[similar to the # of car competition between LKY and indonesian leader; also, the rejection of ideology by LKY, following his own intuition]

A Primer On Ludwig von Mises’s “Socialism”

Why did Mises write this book?

Mises was attempting a scientific analysis of the socialist program. Much of the early writings on socialism concerned themselves with ideological critiques of the existing capitalist order rather than a scientific exposition of what socialism would put in its place. Mises wanted to explain: what is socialism? how does it compare to capitalism? what claims does socialism make about society? are they true? what can we expect the world to look like under a socialist order? and, is socialism possible?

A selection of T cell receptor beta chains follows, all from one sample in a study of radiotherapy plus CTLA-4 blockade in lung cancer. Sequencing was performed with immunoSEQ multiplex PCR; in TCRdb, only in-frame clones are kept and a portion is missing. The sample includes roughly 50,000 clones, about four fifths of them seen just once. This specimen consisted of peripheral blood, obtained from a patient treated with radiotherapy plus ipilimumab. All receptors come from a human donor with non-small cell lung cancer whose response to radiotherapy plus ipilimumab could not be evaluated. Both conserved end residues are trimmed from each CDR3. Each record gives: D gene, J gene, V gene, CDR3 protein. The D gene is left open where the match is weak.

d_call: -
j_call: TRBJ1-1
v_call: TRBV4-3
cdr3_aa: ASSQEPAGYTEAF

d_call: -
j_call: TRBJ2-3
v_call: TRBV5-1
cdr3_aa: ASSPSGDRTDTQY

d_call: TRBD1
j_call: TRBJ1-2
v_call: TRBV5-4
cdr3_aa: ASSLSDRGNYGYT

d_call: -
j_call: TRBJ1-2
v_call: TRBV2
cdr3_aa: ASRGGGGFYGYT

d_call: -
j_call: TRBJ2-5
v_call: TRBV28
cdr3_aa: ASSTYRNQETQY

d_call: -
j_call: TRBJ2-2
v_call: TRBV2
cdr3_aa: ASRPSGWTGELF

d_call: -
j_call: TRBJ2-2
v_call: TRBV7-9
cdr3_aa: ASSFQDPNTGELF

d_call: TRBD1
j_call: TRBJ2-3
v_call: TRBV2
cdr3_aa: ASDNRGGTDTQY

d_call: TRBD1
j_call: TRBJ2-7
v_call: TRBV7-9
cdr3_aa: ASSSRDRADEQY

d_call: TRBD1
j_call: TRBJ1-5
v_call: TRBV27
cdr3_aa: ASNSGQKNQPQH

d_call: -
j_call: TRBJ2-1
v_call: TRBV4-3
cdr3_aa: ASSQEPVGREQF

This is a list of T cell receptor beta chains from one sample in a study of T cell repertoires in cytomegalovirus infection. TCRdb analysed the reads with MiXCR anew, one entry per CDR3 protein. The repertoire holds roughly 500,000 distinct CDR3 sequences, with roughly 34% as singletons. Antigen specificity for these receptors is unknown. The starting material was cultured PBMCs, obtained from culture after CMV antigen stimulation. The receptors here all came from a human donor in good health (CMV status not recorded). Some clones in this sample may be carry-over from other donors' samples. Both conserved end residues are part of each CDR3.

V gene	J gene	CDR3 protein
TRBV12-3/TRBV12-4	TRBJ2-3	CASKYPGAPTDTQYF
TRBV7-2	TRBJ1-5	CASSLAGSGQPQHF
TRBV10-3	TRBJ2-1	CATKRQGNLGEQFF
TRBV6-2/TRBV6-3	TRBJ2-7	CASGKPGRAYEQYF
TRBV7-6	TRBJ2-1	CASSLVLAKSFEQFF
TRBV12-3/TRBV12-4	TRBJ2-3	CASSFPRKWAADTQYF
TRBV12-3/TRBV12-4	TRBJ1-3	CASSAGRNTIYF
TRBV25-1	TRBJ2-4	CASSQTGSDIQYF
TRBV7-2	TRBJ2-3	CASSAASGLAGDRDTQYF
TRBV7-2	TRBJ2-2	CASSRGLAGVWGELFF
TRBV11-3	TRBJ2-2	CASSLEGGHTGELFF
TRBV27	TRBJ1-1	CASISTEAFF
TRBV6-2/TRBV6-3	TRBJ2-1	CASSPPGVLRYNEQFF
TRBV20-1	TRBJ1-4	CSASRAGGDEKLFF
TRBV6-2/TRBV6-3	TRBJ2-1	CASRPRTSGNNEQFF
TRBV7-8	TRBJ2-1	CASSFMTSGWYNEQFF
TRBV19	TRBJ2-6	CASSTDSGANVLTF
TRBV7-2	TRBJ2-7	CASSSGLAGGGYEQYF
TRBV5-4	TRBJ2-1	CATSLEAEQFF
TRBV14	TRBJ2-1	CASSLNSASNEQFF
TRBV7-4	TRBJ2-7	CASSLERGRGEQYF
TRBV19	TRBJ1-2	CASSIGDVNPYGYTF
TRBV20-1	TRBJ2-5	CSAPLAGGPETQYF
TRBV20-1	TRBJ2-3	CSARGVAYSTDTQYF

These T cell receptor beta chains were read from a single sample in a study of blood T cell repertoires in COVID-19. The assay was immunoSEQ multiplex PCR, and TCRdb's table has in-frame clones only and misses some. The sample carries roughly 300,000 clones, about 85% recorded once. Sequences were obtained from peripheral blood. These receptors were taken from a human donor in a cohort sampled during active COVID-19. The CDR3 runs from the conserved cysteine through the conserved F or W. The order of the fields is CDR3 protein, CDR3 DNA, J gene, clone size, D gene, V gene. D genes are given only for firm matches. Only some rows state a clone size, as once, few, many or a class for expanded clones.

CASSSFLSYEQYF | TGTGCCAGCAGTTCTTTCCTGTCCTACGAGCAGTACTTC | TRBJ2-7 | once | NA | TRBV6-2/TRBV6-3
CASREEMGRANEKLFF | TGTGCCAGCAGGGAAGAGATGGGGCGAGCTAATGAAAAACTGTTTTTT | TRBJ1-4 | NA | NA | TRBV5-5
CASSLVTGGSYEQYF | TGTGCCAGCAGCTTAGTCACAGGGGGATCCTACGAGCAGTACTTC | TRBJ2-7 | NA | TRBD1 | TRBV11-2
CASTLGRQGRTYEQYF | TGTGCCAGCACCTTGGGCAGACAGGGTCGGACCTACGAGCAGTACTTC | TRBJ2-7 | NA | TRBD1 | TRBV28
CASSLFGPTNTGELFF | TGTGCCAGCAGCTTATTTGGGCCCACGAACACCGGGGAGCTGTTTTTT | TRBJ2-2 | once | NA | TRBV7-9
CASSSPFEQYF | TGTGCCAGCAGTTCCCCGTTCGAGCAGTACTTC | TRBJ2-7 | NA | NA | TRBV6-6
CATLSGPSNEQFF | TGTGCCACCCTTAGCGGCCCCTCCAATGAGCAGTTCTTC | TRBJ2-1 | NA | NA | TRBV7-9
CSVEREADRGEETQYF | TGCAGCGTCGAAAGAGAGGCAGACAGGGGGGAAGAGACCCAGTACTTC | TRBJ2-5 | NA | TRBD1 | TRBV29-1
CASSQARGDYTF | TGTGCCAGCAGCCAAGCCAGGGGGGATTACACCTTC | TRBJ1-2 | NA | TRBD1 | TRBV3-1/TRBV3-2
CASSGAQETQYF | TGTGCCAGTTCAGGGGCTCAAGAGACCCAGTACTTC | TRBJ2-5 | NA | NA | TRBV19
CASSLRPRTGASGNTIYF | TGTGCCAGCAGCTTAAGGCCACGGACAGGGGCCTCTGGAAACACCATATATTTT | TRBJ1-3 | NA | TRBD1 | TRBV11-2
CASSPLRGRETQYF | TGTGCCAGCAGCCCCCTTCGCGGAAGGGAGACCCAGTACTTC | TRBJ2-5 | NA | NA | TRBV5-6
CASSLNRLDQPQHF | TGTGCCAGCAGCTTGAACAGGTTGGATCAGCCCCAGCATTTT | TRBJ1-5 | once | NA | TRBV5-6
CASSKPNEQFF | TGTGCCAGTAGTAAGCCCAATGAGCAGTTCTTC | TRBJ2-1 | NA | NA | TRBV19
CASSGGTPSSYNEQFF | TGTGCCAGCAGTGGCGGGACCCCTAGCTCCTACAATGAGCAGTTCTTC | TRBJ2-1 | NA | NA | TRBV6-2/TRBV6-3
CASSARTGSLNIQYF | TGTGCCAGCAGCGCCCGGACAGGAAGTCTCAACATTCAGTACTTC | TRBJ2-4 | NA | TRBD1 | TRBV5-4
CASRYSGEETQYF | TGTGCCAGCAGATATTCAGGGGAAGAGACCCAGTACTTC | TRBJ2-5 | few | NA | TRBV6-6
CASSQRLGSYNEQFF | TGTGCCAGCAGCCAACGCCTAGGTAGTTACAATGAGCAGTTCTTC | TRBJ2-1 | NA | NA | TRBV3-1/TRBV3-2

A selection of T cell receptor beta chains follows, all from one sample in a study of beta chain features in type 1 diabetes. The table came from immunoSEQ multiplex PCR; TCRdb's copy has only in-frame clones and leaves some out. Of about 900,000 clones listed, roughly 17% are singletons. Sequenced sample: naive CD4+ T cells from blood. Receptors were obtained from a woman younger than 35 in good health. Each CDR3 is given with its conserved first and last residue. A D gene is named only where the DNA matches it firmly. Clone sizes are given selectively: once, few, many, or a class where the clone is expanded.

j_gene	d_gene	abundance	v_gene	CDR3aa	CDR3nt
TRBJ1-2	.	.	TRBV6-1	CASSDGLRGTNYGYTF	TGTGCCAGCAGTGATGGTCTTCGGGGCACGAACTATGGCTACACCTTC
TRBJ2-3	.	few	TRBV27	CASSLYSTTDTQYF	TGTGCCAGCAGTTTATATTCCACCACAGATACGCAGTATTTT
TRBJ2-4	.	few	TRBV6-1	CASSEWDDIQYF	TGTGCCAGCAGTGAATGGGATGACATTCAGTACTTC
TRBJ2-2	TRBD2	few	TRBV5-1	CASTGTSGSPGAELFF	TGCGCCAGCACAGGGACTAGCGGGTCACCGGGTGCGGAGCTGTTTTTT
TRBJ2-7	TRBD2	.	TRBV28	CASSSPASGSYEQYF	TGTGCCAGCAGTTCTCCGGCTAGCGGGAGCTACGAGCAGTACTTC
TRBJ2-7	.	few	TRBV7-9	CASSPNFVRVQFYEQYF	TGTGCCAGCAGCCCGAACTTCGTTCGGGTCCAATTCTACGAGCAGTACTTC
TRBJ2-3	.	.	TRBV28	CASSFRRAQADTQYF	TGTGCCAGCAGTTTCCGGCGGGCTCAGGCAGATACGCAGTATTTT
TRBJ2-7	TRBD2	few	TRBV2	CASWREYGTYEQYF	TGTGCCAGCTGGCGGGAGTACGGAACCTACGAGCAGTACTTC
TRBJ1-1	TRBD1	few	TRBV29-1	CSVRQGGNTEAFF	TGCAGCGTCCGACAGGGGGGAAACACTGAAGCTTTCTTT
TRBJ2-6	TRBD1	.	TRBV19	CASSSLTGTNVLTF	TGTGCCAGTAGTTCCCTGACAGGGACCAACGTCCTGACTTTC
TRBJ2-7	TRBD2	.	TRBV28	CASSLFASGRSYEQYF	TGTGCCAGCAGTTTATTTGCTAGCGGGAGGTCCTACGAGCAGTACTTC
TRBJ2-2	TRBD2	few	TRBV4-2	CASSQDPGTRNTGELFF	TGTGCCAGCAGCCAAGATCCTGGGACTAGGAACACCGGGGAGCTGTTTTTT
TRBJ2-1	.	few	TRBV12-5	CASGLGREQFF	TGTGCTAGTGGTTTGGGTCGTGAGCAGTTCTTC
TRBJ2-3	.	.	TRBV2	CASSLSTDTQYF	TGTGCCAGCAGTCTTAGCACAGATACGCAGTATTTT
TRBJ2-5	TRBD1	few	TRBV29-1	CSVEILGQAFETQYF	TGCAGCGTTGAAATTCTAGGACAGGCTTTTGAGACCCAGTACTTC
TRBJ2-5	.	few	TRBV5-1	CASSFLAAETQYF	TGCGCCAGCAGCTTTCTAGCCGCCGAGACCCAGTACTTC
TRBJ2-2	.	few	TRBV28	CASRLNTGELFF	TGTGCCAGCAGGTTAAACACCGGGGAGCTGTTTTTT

What the heck is Mises saying?

Some people find Mises’s writing confusing. He uses big words (“panegyrists”) and archaic references, often in foreign or dead languages. Mises possessed a Classical education like many educated Europeans of his time and saw himself as part of a grand Western intellectual tradition that had taken over two millennia to develop, scientifically examining social phenomena by responding to particular people, schools or ideas which were well-known and publicly debated in his day. He was a systems-builder who started with a foundation and then added to it block-by-block, the end result being an intellectual skyscraper.

 

What are the biggest ideas in “Socialism” (Chapters 1-4)?

The word Capitalism expresses, for our age, the sum of all evil. Even the opponents of Socialism are dominated by socialist ideas.